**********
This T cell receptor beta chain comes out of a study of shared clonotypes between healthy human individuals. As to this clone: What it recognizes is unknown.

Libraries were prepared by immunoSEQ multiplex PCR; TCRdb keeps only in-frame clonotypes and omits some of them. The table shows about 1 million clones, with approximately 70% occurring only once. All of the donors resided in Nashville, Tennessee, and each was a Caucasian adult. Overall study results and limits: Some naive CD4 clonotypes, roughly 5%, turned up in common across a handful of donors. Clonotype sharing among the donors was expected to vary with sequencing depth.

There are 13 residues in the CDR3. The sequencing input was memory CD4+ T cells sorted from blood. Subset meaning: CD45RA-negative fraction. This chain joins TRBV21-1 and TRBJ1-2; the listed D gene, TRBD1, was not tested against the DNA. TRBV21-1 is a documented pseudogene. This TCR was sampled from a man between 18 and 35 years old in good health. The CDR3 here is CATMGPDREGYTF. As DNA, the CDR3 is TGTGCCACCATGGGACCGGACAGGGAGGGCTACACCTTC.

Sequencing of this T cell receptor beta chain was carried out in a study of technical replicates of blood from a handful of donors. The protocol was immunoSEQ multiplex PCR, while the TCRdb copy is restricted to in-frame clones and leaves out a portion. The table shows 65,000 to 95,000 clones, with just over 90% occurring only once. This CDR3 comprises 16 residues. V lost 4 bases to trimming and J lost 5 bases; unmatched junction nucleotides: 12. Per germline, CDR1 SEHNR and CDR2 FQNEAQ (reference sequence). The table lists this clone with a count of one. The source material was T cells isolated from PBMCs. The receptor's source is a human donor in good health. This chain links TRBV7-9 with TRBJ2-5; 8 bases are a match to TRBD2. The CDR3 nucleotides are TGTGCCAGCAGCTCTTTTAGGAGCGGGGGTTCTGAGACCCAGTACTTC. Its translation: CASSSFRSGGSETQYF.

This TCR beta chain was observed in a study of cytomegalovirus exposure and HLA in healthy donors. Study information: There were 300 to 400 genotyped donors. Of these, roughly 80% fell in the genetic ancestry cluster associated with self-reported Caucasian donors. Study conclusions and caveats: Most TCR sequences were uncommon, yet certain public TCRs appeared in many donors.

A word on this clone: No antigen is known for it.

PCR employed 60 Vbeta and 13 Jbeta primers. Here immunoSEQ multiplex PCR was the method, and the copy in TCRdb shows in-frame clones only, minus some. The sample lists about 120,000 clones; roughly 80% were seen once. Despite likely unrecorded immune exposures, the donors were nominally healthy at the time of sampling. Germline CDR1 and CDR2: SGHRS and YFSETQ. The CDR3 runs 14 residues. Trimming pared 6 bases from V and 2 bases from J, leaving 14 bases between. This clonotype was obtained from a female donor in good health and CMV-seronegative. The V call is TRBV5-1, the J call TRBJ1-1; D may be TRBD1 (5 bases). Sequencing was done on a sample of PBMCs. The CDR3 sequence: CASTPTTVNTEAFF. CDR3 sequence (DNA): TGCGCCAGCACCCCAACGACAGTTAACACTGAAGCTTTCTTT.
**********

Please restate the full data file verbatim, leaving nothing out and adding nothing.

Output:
This T cell receptor beta chain comes out of a study of shared clonotypes between healthy human individuals. As to this clone: What it recognizes is unknown.

Libraries were prepared by immunoSEQ multiplex PCR; TCRdb keeps only in-frame clonotypes and omits some of them. The table shows about 1 million clones, with approximately 70% occurring only once. All of the donors resided in Nashville, Tennessee, and each was a Caucasian adult. Overall study results and limits: Some naive CD4 clonotypes, roughly 5%, turned up in common across a handful of donors. Clonotype sharing among the donors was expected to vary with sequencing depth.

There are 13 residues in the CDR3. The sequencing input was memory CD4+ T cells sorted from blood. Subset meaning: CD45RA-negative fraction. This chain joins TRBV21-1 and TRBJ1-2; the listed D gene, TRBD1, was not tested against the DNA. TRBV21-1 is a documented pseudogene. This TCR was sampled from a man between 18 and 35 years old in good health. The CDR3 here is CATMGPDREGYTF. As DNA, the CDR3 is TGTGCCACCATGGGACCGGACAGGGAGGGCTACACCTTC.

Sequencing of this T cell receptor beta chain was carried out in a study of technical replicates of blood from a handful of donors. The protocol was immunoSEQ multiplex PCR, while the TCRdb copy is restricted to in-frame clones and leaves out a portion. The table shows 65,000 to 95,000 clones, with just over 90% occurring only once. This CDR3 comprises 16 residues. V lost 4 bases to trimming and J lost 5 bases; unmatched junction nucleotides: 12. Per germline, CDR1 SEHNR and CDR2 FQNEAQ (reference sequence). The table lists this clone with a count of one. The source material was T cells isolated from PBMCs. The receptor's source is a human donor in good health. This chain links TRBV7-9 with TRBJ2-5; 8 bases are a match to TRBD2. The CDR3 nucleotides are TGTGCCAGCAGCTCTTTTAGGAGCGGGGGTTCTGAGACCCAGTACTTC. Its translation: CASSSFRSGGSETQYF.

This TCR beta chain was observed in a study of cytomegalovirus exposure and HLA in healthy donors. Study information: There were 300 to 400 genotyped donors. Of these, roughly 80% fell in the genetic ancestry cluster associated with self-reported Caucasian donors. Study conclusions and caveats: Most TCR sequences were uncommon, yet certain public TCRs appeared in many donors.

A word on this clone: No antigen is known for it.

PCR employed 60 Vbeta and 13 Jbeta primers. Here immunoSEQ multiplex PCR was the method, and the copy in TCRdb shows in-frame clones only, minus some. The sample lists about 120,000 clones; roughly 80% were seen once. Despite likely unrecorded immune exposures, the donors were nominally healthy at the time of sampling. Germline CDR1 and CDR2: SGHRS and YFSETQ. The CDR3 runs 14 residues. Trimming pared 6 bases from V and 2 bases from J, leaving 14 bases between. This clonotype was obtained from a female donor in good health and CMV-seronegative. The V call is TRBV5-1, the J call TRBJ1-1; D may be TRBD1 (5 bases). Sequencing was done on a sample of PBMCs. The CDR3 sequence: CASTPTTVNTEAFF. CDR3 sequence (DNA): TGCGCCAGCACCCCAACGACAGTTAACACTGAAGCTTTCTTT.